A combined haul of 12 European Cups will come face to face as Manchester United and Real Madrid lock horns for the first time in 10 years in the round of 16. Much has been made already of the battle between two goal-scoring extraordinaires; Cristiano Ronaldo and Robin van Persie.
Elsewhere on the pitch, Tom Cleverley, now a regular at international level, will be making his long-awaited debut in the Champions League latter stages. For Real Madrid, 19-year old French defender Raphaël Varane is in line to add to his five appearances in the competition earlier this season. Whether Varane plays or not hinges on manager Jose Mourinho, but given his recent international call-up and a goal-scoring start against Barcelona in the Copa del Rey recently, the 19-year old will not be phased if called upon.
The Premier League’s other representative in the Champions League knockout stages face last season’s inglorious runners-up, Bayern Munich. Central to Arsenal’s chances will be England international Jack Wilshere, whose display against Brazil last week has been lauded to the high heavens by the national press. Wilshere has not graced the Champions League knock-out stage since Arsenal’s 4-3 aggregate defeat to Barcelona in 2011, from which he emerged with much credit. The stage is set for the young Englishman, and his battle with the 24-year old Spaniard Javi Martinez, experiencing his first season of Champions League football will be an absorbing subplot.
The Bundesliga leaders also possess a certain Xherdan Shaqiri, who has already experienced success against English opposition in this competition. The 21-year old’s two assists against Manchester United for former club FC Basle eliminated the three-time winners from the group stage of last season’s competition, but it is unlikely that the Swiss international will play such a central role this time given the numerous options available to Jupp Heynckes.
Two other titans of European football go head to head as the world’s premier club-cup competition returns; the tournament favourites Barcelona and seven-time winners AC Milan. A resurgent Mario Balotelli is cup-tied, but young 20-year old Stepan El Shaarawy has excelled during a disappointing domestic campaign for Milan. The Italian forward has struck 18 goals already this season; a burgeoning talent to match his outlandish haircut, which has seen him become the fulcrum of their attack.
One of this season’s surprise packages, Malaga, possess one of the most exciting talents emerging in Spanish football; Isco. It has been a real breakthrough season for the 20-year old, recently capped at full international level and rewarded for his consistent excellence with a a bumper new contract.
The Champions League will be a poorer place without Malaga next year as the debutants have been a breath of fresh air in this season’s competition. Isco’s exceptional talent has heavily impacted upon their unlikely run this year; his influence will be crucial in the latter-stages, and will likely place him in the forefront of the summer shop-window.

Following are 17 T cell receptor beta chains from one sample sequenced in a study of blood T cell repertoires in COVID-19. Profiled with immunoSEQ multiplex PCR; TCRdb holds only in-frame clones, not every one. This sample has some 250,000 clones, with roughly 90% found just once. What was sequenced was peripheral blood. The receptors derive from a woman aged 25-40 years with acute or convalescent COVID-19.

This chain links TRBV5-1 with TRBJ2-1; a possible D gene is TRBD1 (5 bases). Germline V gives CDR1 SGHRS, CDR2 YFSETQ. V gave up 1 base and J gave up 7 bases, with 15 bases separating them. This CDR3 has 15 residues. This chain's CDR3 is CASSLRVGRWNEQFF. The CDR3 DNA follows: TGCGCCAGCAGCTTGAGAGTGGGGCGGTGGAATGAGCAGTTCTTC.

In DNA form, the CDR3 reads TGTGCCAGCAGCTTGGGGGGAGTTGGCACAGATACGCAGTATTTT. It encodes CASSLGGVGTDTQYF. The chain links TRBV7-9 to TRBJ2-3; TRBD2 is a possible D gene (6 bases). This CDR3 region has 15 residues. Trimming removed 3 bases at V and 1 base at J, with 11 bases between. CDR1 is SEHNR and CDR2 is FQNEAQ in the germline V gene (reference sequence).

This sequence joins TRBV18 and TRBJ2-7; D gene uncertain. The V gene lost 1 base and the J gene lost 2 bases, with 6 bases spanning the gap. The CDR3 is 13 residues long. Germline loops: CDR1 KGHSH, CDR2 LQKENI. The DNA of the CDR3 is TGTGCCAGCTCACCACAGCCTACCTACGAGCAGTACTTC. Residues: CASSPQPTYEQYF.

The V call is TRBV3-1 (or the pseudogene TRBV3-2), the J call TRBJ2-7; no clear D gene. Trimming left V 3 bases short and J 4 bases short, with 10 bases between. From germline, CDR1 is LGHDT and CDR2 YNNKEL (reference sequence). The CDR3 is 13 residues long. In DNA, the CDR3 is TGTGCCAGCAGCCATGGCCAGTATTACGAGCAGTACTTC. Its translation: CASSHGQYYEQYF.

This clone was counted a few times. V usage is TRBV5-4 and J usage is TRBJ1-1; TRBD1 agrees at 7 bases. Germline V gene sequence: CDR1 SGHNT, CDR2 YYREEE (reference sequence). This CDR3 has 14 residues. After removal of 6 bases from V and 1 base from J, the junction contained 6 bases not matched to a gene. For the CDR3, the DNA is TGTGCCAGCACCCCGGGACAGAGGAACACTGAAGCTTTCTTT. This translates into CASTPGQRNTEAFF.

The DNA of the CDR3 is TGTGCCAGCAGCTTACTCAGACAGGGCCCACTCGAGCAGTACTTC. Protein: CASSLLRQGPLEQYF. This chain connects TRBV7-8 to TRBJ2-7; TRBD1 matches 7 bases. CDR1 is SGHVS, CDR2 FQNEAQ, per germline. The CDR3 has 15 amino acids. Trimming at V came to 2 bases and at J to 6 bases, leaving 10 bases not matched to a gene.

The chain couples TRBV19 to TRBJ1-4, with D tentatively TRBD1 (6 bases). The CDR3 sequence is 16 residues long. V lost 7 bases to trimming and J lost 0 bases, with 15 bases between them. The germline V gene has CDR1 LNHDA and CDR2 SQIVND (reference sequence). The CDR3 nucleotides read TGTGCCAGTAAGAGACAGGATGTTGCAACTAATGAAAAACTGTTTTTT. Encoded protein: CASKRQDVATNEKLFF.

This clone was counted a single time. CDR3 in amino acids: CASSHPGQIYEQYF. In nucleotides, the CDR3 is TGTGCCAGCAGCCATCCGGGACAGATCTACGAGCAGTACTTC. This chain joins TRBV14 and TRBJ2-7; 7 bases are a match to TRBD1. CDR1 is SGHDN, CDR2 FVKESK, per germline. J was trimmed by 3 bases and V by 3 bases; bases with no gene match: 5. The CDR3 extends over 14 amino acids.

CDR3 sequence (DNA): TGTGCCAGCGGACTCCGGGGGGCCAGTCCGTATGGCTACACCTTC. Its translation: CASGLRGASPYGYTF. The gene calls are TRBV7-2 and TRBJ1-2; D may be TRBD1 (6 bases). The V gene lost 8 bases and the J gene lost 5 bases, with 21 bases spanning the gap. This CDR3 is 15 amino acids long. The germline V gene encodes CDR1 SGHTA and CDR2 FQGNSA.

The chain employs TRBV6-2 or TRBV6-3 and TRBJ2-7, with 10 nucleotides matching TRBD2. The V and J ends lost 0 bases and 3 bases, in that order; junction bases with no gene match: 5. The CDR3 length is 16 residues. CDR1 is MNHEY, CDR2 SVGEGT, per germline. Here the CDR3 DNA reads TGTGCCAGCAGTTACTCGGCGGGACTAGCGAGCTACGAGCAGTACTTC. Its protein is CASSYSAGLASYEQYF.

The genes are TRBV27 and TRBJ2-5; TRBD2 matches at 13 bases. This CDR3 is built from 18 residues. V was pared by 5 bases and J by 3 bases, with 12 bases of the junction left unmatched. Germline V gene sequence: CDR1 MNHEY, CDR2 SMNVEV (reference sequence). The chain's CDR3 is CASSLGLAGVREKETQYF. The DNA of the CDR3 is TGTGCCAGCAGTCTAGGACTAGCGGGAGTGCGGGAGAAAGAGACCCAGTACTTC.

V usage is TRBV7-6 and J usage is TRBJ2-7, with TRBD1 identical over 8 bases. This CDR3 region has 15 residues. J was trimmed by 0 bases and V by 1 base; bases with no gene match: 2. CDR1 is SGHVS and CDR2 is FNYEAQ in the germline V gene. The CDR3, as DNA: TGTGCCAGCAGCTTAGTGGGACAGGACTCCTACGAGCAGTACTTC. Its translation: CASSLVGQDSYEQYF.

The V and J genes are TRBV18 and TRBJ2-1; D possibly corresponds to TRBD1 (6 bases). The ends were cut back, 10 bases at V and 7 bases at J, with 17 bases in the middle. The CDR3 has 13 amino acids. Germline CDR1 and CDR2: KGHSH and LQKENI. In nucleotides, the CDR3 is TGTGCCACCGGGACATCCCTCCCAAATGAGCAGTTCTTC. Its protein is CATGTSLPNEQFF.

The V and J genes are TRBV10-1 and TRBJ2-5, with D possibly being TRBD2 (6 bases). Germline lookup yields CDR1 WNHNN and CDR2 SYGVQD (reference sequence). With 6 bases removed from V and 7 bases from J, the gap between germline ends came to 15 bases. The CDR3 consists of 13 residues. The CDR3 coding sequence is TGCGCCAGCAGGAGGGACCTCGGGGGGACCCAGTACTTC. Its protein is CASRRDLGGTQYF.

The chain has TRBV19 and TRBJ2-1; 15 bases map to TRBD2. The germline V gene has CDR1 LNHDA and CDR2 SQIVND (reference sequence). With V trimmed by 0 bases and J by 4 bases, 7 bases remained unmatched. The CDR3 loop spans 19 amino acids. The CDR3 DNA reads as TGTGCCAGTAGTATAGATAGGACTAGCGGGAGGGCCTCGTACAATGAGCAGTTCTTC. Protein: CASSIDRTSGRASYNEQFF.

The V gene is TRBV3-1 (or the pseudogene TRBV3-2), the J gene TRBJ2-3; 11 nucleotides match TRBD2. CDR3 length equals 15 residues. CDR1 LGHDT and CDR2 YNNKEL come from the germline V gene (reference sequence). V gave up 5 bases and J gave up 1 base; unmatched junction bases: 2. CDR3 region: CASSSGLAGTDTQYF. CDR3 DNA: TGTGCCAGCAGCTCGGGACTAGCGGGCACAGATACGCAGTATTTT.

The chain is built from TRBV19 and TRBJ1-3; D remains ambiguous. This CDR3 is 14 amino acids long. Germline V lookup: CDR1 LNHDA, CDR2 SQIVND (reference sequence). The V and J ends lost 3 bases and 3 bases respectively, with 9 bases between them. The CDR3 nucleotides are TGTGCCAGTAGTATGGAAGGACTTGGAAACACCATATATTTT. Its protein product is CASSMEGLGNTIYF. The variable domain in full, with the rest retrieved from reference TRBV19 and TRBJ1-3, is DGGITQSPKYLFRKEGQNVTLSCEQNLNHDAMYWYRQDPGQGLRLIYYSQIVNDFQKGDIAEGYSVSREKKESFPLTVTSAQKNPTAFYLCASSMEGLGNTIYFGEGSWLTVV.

Their opponents, FC Porto, have developed a penchant in recent years for acquiring untapped South American talent – Radamel Falcao and Hulk to popular acclaim – and last summer was no exception. Since Colombian Jackson Martinez’s arrival in Portugal from his homeland he has struck 24 goals in 27 games – including three in the Champions League group stage – immediately filling the void left behind by Hulk’s departure to Zenit St. Petersburg.
The avalanche of goals have belied his relatively late entry to Europe, he turned 26 last October. By contrast his countryman, James Rodriguez, crossed continents in 2010 and, now 21 and well into his third season at the club, is a key performer for the Portuguese Champions.
The final tie of the second round will centre around Galatasary and their acquisition of two former Champions League winners in Didier Drogba and Wesley Sneijder. But their German opponents Schalke have impressed in this season’s competition, as opposed to domestically, most notably with a 2-0 victory at the Emirates in October. Central to their success has been 20-year old Greek international centre-back Kyriakos Papadopoulos and teenager Julian Draxler, another product of the German youth system. 19 years of age and capped internationally, the midfielder has already made 90 appearances for Schalke’s first team.
Every one of the aforementioned names has one common denominator; they are largely unproven at this level of competition. All are at differing levels in their development, and whilst Jackson Martinez and Taison are, in footballing terms, seasoned performers, they are newcomers to this competition.
Wilshere and Shaqiri have starred at this level before, but neither have surpassed the Last 16. Götze and Reus have enjoyed exposure on the international stage over the last few seasons, but neither has proved themselves beyond the group stage of the Champions League.
The World Cup used to be the platform for these exceptional talents, but each will play a role in the destination of this season’s European Cup, which has become home to an abundance of quality all over the world.